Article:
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Historian: Alexander the Great should not be judged by

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Historian: Alexander the Great should not be judged by [#permalink] New post 17 Dec 2003, 09:44
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A
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E

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Historian: Alexander the Great should not be judged by appeal to current notions of justice. Alexander, an ancient figure of heroic stature, should be judged by the standards of his own culture. That is, did he live up to his culture's ideals of leadership? Did Alexander elevate the contemporary standards of justice? Was he, in his day, judged to be a just and wise ruler?

Student: But you cannot tell whether or not Alexander raised the contemporary standards of justice without invoking standards other than those of his own culture.

Which one of the following argumentative strategies does the student use in responding to the historian?

(A) arguing that applying the historian's principle would require a knowledge of the past that is necessarily inaccessible to current scholarship

(B) attempting to undermine the historian's principle by showing that some of its consequences are inconsistent with each other

(C) showing that the principle the historian invokes, when applied to Alexander, does not justify the assertion that he was heroic

(D) questioning the historian's motivation for determining whether a standard of behavior has been raised or lowered

(E) claiming that one of the historian's criteria for judging Alexander is inconsistent with the principle that the historian has advanced
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 [#permalink] New post 17 Dec 2003, 11:13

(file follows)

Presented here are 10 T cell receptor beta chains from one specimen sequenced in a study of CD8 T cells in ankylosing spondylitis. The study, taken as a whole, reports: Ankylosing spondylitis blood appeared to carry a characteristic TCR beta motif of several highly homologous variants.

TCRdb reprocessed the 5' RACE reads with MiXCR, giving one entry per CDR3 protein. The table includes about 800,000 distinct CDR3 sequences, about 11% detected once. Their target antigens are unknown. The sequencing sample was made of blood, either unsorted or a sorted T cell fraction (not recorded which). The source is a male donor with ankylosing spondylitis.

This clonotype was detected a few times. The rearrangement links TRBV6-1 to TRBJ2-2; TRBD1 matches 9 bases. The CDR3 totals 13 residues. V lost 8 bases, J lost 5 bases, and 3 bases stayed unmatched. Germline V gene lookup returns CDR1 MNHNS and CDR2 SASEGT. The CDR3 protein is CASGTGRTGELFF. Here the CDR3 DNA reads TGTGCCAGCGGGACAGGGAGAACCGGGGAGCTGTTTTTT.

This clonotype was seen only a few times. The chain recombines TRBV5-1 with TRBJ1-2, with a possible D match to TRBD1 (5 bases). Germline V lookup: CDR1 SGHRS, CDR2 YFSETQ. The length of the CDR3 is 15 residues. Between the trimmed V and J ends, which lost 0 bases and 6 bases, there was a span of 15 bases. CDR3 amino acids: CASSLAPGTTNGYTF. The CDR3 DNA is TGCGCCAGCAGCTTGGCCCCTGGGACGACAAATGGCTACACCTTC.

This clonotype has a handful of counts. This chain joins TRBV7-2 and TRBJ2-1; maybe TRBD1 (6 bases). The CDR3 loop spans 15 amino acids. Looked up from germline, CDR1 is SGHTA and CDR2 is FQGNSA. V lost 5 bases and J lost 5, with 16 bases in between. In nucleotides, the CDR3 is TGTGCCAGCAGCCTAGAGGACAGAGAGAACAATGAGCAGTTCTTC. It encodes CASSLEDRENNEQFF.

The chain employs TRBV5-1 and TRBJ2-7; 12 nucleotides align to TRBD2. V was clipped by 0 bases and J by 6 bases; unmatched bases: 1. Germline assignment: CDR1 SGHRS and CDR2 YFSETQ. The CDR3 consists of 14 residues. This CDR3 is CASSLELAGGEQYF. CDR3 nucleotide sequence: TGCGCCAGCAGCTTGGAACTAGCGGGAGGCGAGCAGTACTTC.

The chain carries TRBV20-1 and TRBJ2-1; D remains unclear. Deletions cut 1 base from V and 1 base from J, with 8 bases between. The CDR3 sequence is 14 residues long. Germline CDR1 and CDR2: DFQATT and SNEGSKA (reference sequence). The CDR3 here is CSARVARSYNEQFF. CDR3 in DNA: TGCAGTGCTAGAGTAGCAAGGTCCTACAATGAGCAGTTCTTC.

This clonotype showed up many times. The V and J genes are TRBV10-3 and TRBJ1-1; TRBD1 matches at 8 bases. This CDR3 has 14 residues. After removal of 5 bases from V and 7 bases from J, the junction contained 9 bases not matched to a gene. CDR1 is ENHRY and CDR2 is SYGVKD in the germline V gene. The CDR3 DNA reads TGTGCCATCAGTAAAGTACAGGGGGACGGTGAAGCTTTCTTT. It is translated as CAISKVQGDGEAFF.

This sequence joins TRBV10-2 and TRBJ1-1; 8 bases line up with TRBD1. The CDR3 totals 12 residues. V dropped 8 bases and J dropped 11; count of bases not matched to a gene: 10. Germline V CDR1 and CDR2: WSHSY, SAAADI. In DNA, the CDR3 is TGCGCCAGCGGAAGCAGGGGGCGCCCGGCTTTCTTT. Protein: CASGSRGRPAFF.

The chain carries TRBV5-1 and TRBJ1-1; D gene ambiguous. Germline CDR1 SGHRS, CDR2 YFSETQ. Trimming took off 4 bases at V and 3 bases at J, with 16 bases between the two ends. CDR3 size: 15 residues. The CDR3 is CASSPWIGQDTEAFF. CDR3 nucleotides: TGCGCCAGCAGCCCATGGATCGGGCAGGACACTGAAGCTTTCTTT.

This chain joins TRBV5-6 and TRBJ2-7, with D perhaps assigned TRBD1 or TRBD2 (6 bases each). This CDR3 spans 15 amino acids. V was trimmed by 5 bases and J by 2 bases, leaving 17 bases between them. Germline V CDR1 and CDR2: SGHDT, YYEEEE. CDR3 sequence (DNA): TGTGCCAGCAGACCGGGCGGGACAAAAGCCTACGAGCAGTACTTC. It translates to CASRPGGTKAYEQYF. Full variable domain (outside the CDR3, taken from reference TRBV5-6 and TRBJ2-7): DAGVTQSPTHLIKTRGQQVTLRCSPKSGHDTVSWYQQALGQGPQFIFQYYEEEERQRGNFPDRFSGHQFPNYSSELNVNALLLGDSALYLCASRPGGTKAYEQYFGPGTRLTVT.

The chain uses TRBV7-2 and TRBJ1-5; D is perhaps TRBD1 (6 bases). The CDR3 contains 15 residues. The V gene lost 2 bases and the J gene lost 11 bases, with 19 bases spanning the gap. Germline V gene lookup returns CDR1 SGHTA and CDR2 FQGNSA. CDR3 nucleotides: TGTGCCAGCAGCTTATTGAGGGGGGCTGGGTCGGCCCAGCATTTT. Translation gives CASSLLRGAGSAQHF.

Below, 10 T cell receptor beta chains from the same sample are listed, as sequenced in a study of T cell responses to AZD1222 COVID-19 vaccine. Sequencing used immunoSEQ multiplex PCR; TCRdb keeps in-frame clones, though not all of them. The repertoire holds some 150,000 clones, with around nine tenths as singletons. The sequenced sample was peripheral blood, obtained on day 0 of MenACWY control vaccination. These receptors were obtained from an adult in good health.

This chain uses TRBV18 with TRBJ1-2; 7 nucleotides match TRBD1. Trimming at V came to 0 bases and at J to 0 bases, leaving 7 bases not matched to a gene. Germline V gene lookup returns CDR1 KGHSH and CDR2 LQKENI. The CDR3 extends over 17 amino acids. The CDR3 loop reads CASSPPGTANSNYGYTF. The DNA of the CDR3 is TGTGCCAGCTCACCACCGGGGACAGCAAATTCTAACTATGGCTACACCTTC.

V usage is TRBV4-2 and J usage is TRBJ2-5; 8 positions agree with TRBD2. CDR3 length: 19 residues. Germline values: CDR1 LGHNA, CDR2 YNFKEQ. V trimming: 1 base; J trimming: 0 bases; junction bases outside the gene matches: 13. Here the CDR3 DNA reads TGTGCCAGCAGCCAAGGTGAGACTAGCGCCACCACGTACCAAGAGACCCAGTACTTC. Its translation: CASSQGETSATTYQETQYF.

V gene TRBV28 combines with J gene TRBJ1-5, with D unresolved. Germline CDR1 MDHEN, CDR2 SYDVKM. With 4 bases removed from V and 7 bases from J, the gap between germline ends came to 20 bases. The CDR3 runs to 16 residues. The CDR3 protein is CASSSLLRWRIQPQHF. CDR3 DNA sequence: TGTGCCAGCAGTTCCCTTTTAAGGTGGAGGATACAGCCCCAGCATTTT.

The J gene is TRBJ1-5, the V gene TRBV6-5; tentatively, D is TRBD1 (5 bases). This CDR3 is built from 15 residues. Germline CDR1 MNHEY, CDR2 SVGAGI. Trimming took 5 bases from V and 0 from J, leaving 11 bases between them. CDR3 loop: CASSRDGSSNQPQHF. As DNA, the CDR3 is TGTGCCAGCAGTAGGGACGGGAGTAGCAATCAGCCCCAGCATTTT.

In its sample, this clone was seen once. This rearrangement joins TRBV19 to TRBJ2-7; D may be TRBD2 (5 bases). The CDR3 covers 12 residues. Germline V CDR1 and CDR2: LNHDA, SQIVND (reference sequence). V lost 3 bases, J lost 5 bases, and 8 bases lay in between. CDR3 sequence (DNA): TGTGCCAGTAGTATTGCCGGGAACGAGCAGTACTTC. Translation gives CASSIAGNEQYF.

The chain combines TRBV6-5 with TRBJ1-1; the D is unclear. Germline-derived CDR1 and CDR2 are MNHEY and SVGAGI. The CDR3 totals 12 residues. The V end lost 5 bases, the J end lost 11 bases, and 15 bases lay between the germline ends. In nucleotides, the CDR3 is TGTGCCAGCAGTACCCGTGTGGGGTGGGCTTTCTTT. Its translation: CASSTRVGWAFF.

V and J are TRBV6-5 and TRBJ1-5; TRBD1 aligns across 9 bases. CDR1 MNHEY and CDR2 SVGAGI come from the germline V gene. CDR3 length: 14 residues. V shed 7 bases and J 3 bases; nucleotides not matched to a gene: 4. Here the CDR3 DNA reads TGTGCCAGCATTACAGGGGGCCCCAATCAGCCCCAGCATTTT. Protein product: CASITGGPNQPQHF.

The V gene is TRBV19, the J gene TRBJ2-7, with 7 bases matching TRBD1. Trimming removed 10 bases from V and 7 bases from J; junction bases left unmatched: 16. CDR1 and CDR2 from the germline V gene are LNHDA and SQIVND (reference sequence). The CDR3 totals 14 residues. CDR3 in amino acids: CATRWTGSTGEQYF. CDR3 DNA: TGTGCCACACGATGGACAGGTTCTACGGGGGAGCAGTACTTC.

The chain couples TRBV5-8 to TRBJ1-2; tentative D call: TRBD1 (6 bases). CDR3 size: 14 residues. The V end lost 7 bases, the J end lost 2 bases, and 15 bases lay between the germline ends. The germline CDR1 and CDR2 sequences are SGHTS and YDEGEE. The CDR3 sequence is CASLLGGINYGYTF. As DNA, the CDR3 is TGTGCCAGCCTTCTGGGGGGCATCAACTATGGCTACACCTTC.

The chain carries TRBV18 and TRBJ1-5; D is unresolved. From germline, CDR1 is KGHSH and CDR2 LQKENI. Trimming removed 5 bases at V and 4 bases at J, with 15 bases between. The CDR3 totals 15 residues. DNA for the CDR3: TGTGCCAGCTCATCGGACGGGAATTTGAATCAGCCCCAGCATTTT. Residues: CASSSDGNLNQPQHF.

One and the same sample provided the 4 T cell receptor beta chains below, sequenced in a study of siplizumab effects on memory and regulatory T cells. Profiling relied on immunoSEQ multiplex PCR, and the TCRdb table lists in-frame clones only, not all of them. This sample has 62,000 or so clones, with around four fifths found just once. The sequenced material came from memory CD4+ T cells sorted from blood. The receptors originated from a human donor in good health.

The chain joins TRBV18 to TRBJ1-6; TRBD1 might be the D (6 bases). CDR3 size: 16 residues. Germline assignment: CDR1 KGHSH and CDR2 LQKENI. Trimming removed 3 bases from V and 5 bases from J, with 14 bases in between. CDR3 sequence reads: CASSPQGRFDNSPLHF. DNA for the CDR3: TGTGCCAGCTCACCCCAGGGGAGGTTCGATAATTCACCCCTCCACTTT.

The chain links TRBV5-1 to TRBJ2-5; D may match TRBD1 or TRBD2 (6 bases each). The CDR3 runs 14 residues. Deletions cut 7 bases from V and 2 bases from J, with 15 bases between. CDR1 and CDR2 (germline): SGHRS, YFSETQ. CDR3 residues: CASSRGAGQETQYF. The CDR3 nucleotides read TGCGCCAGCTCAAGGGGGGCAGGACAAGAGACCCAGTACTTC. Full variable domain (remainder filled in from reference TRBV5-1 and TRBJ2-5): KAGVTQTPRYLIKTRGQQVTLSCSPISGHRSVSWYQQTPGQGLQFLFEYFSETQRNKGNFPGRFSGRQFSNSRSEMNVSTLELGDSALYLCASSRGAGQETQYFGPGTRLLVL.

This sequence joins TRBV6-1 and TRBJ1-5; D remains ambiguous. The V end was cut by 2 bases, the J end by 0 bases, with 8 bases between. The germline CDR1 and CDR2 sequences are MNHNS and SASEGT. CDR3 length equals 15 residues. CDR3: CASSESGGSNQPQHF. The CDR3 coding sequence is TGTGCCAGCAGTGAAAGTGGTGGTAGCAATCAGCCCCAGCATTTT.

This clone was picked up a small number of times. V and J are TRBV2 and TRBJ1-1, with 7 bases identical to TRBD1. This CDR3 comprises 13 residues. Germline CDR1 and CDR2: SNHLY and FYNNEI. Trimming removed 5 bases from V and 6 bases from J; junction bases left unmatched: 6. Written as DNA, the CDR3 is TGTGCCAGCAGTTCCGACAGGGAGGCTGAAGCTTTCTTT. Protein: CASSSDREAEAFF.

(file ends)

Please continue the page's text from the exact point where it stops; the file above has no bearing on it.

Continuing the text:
E..
students disagree with one of the assertions
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 [#permalink] New post 18 Dec 2003, 06:29
:yes , E
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Re: CR - Historian [#permalink] New post 23 Jun 2008, 03:19
friends - this is a typical ambigous lsat one ... can someone explain the difference between A and E (OA) ?

many thanks
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Re: CR - Historian [#permalink] New post 23 Jun 2008, 06:23
Historian: Alexander the Great should not be judged by appeal to current notions of justice. Alexander, an ancient figure of heroic stature, should be judged by the standards of his own culture. That is, did he live up to his culture's ideals of leadership? Did Alexander elevate the contemporary standards of justice? Was he, in his day, judged to be a just and wise ruler?

Student: But you cannot tell whether or not Alexander raised the contemporary standards of justice without invoking standards other than those of his own culture.

Which one of the following argumentative strategies does the student use in responding to the historian?

(A) arguing that applying the historian's principle would require a knowledge of the past that is necessarily inaccessible to current scholarship